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Oil Prices Slide to Five-Month Lows as Lockdowns Hit Demand


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Brent-crude futures were on track for its lowest closing price since late May.

Brent-crude futures were on track for its lowest closing price since late May.

Photo: angus mordant/Reuters

Oil prices slid two five-month lows Monday after widening restrictions on economic activity in Europe threatened to hit demand just as global supplies are on the rise.

Brent-crude futures dropped 1.3% to $37.43 a barrel, putting the international energy benchmark on track for its lowest closing price since late May. U.S. crude futures fell 1.5% to $35.24 a barrel, down 20% from its recent high of $43.78 a barrel on Aug. 26.

Monday’s drop extended a slump that began in mid-October with the introduction of new lockdown measures designed to stem the second wave of coronavirus infections in Europe. British Prime Minister Boris Johnson over the weekend set a lockdown in England starting this Thursday. That came after France, Germany, Belgium and others recently clamped down on travel and leisure activities.

The European measures are set to shave around two million barrels a day off oil demand, said Damien Courvalin, head of energy research at
Goldman Sachs Group.
That equates to around 2% of pre-coronavirus global demand and would take European oil demand back to levels last seen in May when much of the continent was emerging from lockdown.

Traders’ anxieties about a fall in oil demand as infection rates spike were supplemented by a cocktail of factors relating to supply and volatility around Tuesday’s election in the U.S.

Several market participants have mentioned investors cashing in riskier assets ahead of Tuesday, with the memory of President Trump’s shock election win in 2016 still fresh the mind.

“It’s production numbers, it’s Covid-19 numbers, it’s the election,” said Robert Montefusco, a broker at London-based commodities trading firm Sucden Financial. “There’s going to be a lot of volatility this week.”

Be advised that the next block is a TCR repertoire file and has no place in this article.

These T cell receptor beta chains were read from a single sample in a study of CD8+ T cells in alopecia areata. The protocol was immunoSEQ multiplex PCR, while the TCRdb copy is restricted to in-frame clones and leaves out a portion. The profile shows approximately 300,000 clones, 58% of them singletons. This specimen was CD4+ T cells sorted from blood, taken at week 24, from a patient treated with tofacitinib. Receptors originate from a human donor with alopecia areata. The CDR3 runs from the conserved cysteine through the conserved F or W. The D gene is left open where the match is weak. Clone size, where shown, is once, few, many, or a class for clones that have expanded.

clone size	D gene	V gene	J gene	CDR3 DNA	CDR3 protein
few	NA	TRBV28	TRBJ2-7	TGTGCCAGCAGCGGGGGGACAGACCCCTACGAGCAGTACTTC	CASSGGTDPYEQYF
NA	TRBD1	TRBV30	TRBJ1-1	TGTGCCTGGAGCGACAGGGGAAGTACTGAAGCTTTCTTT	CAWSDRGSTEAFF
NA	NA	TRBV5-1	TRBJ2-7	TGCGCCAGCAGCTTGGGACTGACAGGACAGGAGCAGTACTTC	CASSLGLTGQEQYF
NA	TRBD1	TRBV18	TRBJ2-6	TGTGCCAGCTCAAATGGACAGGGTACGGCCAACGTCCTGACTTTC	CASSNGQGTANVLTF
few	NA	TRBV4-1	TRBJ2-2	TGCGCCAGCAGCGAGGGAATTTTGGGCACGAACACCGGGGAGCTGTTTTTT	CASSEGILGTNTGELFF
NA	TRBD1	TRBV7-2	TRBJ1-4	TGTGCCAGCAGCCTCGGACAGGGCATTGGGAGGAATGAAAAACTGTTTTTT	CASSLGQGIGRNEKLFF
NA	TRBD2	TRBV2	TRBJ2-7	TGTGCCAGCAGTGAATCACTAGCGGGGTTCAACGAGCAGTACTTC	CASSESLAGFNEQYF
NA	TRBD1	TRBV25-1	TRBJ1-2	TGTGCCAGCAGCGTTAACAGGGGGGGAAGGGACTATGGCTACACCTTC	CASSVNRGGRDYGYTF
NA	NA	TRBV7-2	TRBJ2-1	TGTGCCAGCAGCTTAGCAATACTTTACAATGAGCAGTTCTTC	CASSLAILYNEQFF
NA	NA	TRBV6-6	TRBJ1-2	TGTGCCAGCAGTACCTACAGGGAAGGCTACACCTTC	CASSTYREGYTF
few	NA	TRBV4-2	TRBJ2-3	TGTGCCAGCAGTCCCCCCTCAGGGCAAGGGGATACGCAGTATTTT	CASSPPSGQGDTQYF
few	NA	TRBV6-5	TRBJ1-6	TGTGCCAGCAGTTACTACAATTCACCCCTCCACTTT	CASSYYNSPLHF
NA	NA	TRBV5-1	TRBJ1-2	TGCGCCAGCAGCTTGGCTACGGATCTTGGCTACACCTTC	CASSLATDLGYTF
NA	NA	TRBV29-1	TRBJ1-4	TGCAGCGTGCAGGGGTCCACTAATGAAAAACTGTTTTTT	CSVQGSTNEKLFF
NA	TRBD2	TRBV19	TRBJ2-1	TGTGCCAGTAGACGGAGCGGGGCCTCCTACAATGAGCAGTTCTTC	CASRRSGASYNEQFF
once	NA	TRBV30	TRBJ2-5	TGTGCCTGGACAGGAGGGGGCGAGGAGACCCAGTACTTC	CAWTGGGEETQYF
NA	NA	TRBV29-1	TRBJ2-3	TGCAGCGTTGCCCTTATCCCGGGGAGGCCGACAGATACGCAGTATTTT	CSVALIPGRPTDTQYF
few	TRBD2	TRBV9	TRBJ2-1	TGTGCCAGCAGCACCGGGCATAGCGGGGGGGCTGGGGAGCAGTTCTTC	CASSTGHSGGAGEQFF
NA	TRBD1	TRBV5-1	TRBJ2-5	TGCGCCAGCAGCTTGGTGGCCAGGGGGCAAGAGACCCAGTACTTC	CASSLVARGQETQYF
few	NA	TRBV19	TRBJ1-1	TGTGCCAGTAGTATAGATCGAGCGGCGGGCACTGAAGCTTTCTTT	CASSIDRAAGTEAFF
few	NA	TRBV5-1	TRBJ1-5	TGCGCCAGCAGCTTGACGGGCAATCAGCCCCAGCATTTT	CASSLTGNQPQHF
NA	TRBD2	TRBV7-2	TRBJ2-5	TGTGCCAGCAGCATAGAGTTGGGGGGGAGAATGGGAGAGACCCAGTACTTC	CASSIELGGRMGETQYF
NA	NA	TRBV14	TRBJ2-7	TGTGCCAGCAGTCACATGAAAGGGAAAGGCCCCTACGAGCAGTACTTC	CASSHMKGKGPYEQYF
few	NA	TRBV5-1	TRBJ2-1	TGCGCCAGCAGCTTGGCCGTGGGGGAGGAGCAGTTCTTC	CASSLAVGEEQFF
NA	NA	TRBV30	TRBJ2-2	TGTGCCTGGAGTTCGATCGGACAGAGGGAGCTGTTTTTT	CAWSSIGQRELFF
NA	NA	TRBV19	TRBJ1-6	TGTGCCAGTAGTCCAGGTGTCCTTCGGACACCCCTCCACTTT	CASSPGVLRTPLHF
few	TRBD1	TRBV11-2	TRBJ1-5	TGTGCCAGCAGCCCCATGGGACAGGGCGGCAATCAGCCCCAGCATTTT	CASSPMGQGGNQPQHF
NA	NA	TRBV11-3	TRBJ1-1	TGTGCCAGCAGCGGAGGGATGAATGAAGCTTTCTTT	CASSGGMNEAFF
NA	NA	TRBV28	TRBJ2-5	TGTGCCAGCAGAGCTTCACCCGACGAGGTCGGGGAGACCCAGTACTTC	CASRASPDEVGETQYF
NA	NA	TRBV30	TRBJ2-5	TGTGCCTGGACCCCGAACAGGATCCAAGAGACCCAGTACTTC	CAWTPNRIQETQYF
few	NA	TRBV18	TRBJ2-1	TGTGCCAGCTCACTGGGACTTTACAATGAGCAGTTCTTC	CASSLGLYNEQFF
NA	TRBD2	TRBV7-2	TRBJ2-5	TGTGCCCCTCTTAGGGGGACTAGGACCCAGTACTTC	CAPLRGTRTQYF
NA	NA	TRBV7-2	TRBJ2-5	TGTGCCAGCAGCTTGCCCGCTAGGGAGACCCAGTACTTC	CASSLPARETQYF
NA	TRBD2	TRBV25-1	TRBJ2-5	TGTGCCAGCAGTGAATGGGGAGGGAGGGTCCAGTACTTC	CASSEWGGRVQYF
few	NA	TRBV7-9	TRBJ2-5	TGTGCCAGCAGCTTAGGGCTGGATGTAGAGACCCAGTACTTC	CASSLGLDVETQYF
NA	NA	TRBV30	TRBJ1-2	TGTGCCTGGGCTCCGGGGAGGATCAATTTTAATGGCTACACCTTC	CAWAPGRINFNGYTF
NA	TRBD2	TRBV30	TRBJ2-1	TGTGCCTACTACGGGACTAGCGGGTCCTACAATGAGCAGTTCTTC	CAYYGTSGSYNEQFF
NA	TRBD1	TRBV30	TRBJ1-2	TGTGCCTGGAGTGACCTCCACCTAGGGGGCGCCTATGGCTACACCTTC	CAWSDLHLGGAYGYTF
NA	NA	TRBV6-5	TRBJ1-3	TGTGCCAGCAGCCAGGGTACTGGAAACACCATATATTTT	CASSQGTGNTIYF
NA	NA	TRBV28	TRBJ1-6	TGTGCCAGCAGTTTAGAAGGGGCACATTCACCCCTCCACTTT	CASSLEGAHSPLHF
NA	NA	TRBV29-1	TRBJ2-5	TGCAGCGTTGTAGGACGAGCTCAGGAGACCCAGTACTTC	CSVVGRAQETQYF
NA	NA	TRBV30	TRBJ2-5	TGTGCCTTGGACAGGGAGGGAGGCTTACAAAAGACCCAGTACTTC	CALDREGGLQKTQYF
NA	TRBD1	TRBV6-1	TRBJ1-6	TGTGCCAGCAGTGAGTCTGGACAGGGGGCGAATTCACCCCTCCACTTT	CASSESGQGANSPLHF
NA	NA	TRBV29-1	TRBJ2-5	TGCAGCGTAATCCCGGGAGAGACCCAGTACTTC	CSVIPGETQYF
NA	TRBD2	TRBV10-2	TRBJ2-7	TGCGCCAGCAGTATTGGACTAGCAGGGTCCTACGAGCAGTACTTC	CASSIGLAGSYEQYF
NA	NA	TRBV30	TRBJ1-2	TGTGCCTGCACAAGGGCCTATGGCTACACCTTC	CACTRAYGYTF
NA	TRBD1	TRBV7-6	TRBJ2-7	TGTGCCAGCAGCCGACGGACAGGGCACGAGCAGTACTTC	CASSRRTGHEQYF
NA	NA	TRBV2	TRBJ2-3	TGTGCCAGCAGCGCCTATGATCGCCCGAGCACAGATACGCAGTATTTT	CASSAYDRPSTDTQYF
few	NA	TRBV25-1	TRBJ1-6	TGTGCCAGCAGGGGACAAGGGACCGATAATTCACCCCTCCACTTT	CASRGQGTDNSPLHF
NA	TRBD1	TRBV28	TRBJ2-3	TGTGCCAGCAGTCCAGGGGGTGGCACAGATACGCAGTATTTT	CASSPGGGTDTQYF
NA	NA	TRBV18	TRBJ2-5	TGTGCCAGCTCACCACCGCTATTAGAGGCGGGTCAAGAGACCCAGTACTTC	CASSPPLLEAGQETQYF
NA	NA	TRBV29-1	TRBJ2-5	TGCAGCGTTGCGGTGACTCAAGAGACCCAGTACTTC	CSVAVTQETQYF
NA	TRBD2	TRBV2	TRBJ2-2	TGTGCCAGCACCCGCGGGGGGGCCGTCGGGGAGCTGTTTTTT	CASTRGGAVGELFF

Despite a significant second wave of coronavirus infections breaking over the oil market in recent weeks, production has remained on an upward trajectory. The number of active oil rigs in the U.S. jumped to its highest total since late May, according to oil-field services company
Baker Hughes
on Friday.

In Norway, an end to the labor dispute at the country’s vast Johan Sverdrup field means production there could hit a record high of 470,000 barrels a day this month, according to Eugen Weinberg, head of commodities research at

That is in addition to Libya’s rapidly recovering supply. After negotiating an end to an eight-month blockade on its oil, the North African producer’s supply has recovered to 800,000 barrels a day—already above the 700,000 barrel figure the International Energy Agency forecast for the end of 2020. The country’s national producer expects production of 1.3 million barrels a day by early next year, according to Bloomberg.

Extra Libyan supply typically delivers a blow to prices because the crude is easy to transport and high quality, traders said. The country’s speedy return to the market is raising questions about whether the Organization of the Petroleum Exporting Countries and its allies can bolster prices, said Mr. Montefusco.

OPEC policy will be in the spotlight when the result of this week’s U.S. presidential election is known. Analysts have spent recent weeks discussing the impact that a victory for former Vice President Joe Biden in Tuesday’s election could have on U.S. relations with Iran and the sanctions currently stymying the country’s oil production.

Regardless of whether Iran ends up re-entering the oil market, the fear of that prospect will be enough to strengthen the alliance between Russia and Saudi Arabia, said Edward Morse, global head of commodities research at Citi. That development could prompt a more conservative approach to relaxing production curbs in the coming months, he said.

Write to David Hodari at David.Hodari@dowjones.com